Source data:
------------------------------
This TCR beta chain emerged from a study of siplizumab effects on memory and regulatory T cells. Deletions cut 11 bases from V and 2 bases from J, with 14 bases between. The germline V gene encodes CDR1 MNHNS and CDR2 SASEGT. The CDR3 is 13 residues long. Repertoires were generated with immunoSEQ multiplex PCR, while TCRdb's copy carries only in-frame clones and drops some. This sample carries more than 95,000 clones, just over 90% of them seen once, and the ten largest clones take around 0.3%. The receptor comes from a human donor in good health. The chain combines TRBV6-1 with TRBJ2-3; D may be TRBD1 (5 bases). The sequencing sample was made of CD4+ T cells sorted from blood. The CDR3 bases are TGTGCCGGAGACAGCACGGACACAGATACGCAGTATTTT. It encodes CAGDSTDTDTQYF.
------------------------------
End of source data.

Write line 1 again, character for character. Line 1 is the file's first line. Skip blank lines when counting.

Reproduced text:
This TCR beta chain emerged from a study of siplizumab effects on memory and regulatory T cells. Deletions cut 11 bases from V and 2 bases from J, with 14 bases between. The germline V gene encodes CDR1 MNHNS and CDR2 SASEGT. The CDR3 is 13 residues long. Repertoires were generated with immunoSEQ multiplex PCR, while TCRdb's copy carries only in-frame clones and drops some. This sample carries more than 95,000 clones, just over 90% of them seen once, and the ten largest clones take around 0.3%. The receptor comes from a human donor in good health. The chain combines TRBV6-1 with TRBJ2-3; D may be TRBD1 (5 bases). The sequencing sample was made of CD4+ T cells sorted from blood. The CDR3 bases are TGTGCCGGAGACAGCACGGACACAGATACGCAGTATTTT. It encodes CAGDSTDTDTQYF.